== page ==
The men who sold the world: why I'm David Bowie's biggest Iranian fan
For so many of us who grew up in the Islamic Republic of Iran in the 1980s, David Bowie was an inspiration and a refuge from a claustrophobic environment. At a time when you could be lashed or go to jail for owning an audio cassette of western music, we would search all over Tehran for a Bowie album. We listened to anything we could find, from Space Oddity to Young Americans, over and over again. We watched The Man Who Fell to Earth a dozen times without understanding the plot or dialogue. We begged our friends and relatives in the West to send us his latest albums and the most recent books about him.
I will never forget the sadistic school principal who confiscated my David Bowie book, insulting and slapping me around for bringing a book about a cross dresser who kissed other men to school. "Do you want to be a faggot like him!? Don't you know we kill the fags in Iran?" he said as he tore the book into pieces, throwing the shreds in my face. "Should I send you to the Revolutionary Guards and tell them you're a fag!? Do you want to know what they will do to you!?"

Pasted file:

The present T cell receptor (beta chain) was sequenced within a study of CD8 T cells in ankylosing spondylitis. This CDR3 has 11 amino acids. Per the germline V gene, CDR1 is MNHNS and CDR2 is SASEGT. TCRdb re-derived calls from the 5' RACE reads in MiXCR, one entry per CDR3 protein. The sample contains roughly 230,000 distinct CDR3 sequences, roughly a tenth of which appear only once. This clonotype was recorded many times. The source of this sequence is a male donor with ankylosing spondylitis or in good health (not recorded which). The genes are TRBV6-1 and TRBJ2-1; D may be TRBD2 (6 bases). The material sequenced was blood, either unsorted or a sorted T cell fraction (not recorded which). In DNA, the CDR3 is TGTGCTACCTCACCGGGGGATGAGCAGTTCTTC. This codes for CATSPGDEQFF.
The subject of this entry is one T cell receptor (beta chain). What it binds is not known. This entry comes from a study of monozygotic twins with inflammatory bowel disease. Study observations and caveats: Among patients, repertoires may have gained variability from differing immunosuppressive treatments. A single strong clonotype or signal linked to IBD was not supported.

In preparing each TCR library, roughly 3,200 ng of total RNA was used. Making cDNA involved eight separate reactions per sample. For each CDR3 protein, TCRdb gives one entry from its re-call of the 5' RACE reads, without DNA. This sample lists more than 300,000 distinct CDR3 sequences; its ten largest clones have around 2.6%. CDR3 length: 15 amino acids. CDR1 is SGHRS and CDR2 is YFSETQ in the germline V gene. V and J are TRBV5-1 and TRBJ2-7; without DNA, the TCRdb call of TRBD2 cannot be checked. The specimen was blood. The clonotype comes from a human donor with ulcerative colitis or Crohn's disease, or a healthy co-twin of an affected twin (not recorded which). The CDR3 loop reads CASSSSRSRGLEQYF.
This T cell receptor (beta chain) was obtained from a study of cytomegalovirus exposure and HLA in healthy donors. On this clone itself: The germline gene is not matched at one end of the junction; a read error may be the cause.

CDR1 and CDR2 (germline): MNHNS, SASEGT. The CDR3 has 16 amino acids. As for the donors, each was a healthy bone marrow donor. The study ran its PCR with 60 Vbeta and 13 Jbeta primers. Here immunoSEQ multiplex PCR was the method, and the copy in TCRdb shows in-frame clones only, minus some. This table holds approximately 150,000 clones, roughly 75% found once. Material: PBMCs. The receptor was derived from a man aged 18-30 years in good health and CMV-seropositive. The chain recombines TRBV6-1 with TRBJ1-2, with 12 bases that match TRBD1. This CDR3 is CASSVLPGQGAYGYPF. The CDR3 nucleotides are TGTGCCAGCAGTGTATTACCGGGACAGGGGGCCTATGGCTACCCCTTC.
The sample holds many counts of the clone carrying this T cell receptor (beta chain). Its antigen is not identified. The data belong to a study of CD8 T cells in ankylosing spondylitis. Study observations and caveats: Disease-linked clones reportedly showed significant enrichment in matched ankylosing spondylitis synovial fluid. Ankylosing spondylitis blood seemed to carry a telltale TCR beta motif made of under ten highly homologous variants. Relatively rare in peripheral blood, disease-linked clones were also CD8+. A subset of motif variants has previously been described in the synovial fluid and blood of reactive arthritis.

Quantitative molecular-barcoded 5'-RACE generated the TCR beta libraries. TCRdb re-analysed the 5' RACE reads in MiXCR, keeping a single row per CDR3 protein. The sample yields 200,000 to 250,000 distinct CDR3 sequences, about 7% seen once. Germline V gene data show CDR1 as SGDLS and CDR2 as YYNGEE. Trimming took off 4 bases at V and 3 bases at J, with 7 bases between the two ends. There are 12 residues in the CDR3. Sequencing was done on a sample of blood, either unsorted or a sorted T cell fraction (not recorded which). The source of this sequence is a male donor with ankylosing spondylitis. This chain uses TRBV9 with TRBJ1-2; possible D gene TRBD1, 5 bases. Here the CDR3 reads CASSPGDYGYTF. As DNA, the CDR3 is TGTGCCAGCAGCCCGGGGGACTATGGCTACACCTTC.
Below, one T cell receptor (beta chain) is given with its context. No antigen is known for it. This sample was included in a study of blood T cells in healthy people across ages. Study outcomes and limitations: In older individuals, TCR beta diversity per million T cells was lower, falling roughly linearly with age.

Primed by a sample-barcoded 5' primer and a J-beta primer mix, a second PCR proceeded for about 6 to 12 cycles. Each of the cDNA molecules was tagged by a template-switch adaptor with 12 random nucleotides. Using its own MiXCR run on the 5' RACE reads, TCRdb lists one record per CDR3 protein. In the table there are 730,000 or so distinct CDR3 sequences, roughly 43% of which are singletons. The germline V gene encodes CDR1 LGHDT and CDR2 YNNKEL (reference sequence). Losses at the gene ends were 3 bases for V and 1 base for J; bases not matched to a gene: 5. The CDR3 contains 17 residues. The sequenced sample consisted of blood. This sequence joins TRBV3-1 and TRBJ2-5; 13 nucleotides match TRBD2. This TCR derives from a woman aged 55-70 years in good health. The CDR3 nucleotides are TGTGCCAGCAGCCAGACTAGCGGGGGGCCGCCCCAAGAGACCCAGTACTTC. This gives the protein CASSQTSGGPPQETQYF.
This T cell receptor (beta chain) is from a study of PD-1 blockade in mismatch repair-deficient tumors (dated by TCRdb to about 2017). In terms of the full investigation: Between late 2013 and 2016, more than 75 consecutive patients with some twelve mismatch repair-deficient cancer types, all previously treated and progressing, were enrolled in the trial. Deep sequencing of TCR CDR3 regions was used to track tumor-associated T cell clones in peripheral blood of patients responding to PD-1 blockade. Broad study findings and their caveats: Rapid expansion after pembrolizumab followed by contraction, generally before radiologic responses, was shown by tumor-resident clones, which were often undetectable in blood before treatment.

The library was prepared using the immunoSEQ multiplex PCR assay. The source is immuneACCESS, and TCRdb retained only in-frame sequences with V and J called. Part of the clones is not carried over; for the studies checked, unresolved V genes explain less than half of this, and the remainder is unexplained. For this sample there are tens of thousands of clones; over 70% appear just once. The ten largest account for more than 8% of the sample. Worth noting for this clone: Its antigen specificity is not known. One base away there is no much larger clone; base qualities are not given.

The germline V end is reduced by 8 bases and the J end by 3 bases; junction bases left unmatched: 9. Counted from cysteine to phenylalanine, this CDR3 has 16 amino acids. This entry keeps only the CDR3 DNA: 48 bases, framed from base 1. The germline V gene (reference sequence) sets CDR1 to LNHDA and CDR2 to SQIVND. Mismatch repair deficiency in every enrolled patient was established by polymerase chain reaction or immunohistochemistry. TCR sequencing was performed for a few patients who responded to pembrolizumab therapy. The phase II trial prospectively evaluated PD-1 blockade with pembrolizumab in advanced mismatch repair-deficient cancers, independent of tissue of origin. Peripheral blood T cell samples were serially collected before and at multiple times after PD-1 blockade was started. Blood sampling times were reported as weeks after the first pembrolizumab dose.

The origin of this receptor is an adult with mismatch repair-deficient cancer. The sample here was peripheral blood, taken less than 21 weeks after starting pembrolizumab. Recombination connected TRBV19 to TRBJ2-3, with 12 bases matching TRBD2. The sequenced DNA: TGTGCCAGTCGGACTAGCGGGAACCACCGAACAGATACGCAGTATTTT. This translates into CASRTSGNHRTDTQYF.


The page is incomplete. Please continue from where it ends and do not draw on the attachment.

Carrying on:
I was trembling with fear. It was 1983, and many innocent people had died by the hands of the regime for crimes less than having a picture of Bowie and Lou Reed kissing each other. My only solace was reciting the words of Five Years, which I used to listen to every morning.
Pushing through the market square
So many mothers sighing
News had just come over,
We had five years left to cry in
In those dark days of 1980s Iran, rock music was a glimmer of hope for many of us. David Bowie represented many different identities and personas in the West, but to us in Iran he was a cry against indoctrination and the prejudices that surrounded us. He was among one of our saviors. He transcended music, film and fashion. Things that define our identities and make us human.
David Bowie never dies.